Outliers: The Story of Success

Matthew Effect & Threshold

Title: Outliers: The Story of Success
Authors: Malcolm Gladwell
Edition: 1
Finished Date: 2018-02-21
Rating: 1
Language: English
Genres: Self-Help
Level: Entry
Publishers: Little, Brown and Company
Publication Date: 2008-11-18
ISBN: 978-0316017923
Format: Pdf, ePub
Pages: 309
Download: Pdf ePub
Chris Langan: IQ 180
“A typical day is, I get up and make coffee. I go in and sit in front of the computer and on my mind, all I have to do is concentrate on the question before I go to sleep and I virtually always have the answer in the morning. Sometimes I realize what the answer is because I dreamt the answer and I can remember it. Other times I just feel the answer, and I start typing and the answer emerges onto the page”


The extraordinary achievement is less about talent than it is about opportunity.

Once someone has reached an IQ of somewhere around 120i, having additional IQ points doesn’t seem to translate into any measurable real-world advantage.

Robert Sternberg: “practical intelligence”

  • knowing what to say to whom, knowing when to say it and knowing how to say it for maximum effect
  • knowing how to do something without necessarily knowing why you know it or being able to explain it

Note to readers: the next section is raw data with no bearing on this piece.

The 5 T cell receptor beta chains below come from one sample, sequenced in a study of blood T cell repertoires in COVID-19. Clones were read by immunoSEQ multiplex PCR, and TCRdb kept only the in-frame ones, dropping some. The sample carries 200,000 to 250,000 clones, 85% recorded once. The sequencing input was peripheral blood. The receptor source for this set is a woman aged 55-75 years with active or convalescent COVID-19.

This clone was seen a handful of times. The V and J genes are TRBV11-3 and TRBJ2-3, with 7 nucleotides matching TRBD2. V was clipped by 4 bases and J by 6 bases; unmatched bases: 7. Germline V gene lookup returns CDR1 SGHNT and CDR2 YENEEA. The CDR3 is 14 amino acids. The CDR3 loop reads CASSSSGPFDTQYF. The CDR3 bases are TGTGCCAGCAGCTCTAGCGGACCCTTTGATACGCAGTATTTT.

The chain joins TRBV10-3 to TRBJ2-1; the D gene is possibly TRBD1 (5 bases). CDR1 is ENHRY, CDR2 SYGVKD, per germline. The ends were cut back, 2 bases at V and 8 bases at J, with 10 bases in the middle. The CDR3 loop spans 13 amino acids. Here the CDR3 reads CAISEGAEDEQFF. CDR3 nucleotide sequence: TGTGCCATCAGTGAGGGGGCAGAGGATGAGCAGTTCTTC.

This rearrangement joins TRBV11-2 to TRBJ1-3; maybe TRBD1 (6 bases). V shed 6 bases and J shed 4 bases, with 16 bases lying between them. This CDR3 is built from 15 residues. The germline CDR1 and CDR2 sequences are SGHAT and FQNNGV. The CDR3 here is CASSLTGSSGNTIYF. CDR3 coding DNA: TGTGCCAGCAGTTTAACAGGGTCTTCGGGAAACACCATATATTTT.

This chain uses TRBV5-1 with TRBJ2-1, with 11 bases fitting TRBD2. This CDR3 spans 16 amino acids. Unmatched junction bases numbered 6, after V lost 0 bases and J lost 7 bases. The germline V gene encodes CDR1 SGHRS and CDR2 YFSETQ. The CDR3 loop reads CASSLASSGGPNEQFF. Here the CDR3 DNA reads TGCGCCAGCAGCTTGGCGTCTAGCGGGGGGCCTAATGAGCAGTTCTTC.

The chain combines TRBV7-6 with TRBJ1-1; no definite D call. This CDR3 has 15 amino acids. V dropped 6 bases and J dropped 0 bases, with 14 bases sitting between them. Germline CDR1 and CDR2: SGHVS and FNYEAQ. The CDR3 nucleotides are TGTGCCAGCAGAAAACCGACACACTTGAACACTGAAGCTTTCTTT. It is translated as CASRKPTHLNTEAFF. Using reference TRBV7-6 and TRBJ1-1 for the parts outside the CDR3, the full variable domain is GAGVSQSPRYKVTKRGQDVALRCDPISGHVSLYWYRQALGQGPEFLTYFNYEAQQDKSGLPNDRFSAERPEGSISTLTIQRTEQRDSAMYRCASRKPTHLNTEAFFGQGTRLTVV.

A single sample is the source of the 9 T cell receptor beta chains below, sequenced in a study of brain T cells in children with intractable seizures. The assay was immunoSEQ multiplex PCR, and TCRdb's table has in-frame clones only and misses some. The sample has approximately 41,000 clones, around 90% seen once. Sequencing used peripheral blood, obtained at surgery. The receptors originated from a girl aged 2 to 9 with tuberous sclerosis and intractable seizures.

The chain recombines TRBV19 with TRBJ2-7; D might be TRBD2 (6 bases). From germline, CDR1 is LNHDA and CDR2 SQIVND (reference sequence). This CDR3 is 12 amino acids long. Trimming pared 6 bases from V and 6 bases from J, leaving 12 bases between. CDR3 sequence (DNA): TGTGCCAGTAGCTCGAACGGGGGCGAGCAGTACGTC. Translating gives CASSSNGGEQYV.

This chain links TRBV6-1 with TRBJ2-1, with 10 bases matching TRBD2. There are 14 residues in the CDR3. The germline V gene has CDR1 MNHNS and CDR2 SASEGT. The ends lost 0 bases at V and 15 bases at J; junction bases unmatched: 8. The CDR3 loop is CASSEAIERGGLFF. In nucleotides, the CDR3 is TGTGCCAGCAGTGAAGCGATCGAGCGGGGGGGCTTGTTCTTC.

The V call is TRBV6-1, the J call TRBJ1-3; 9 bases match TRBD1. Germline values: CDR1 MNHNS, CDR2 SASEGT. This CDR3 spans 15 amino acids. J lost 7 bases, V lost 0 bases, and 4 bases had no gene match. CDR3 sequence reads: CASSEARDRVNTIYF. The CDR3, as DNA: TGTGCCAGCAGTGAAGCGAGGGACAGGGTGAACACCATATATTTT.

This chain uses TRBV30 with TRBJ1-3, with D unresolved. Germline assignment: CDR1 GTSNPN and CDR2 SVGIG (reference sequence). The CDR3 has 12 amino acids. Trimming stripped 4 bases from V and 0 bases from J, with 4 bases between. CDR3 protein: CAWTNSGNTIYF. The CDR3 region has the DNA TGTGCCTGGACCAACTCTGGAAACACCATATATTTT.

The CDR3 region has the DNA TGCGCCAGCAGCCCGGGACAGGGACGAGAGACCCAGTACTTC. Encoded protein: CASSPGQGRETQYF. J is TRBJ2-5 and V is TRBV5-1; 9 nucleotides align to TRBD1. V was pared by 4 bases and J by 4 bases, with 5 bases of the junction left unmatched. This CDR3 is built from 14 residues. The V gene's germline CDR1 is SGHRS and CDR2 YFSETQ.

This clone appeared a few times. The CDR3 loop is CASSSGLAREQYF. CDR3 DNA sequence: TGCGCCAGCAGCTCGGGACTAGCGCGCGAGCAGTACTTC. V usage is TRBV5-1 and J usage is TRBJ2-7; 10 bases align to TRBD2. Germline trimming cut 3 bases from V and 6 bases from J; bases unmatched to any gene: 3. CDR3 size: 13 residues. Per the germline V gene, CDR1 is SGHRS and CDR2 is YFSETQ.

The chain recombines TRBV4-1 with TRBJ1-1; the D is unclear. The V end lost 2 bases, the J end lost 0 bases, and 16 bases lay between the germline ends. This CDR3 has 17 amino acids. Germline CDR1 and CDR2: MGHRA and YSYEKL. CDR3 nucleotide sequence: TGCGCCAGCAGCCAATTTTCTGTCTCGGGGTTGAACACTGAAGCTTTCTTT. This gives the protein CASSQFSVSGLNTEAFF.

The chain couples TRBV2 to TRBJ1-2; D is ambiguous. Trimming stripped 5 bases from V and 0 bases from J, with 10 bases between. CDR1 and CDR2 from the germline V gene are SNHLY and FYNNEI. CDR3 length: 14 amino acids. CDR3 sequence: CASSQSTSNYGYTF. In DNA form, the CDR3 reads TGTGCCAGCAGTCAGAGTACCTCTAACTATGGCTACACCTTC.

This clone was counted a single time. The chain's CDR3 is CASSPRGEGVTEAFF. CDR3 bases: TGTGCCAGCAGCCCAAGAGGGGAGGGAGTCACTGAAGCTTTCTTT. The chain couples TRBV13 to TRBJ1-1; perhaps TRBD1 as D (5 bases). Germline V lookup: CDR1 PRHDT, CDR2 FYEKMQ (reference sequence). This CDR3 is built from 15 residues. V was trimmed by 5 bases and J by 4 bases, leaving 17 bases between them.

It’s not knowledge for its own sake. It’s knowledge that helps you read situations correctly and get what you want. it is a kind of intelligence separate from the sort of analytical ability measured by IQ

“They acted as though they had a right to pursue their own individual preferences and to actively manage interactions in institutional settings. The appeared comfortable in those settings; they were open to sharing information and asking for attention

hidden & extraordinary opportunities/advantages

1. Matthew Effect: accumulative advantage


  • Rich get the biggest tax breaks
  • the best students get the best teaching and most attention

It is those who are successful, in other words, who are most likely to be given the kinds of special opportunities that lead to further success.

Start out a little bit better than peers.
litter difference leads to an opportunity that makes that difference a bit bigger, and that edge in turn leads to another opportunity, which makes the initial small difference bigger still.
On and on until he becomes an outlier. But he didn’t start out an outlier. He started out just a little bit better.

  • where is born
  • ethnics: Jewish in U.S. in 1930 lawyer
  • when is born:

    1. year

      Of 75 richest people in human history, an astonishing 14 are Americans born within 9 years of one another in the mid-nineteenth century.

      Almost 20% of the names come from a single generation in a single country.

      • 1954-1955
        • Bill Gates: 1955/10/28
        • Paul Allen: 1953/1/21
        • Steve Ballmer: 1956/3/24
        • Steve Jobs: 1955/2/24
        • Eric Schmidt: 1955/4/27
        • Bill Joy: 1954/11/8
        • Scott McNealy: 1954/11/13
        • Vinod Khosla: 1955/1/28
        • Andy Bechtolsheim: 1955/9/30
    2. relative age

      In preadolescence, a twelve-month gap in age represents an enormous difference in physical maturity

      • Mechanism/Steps

        1. are chosen into a better team before adolescence
        2. better coaching, better teammates, more games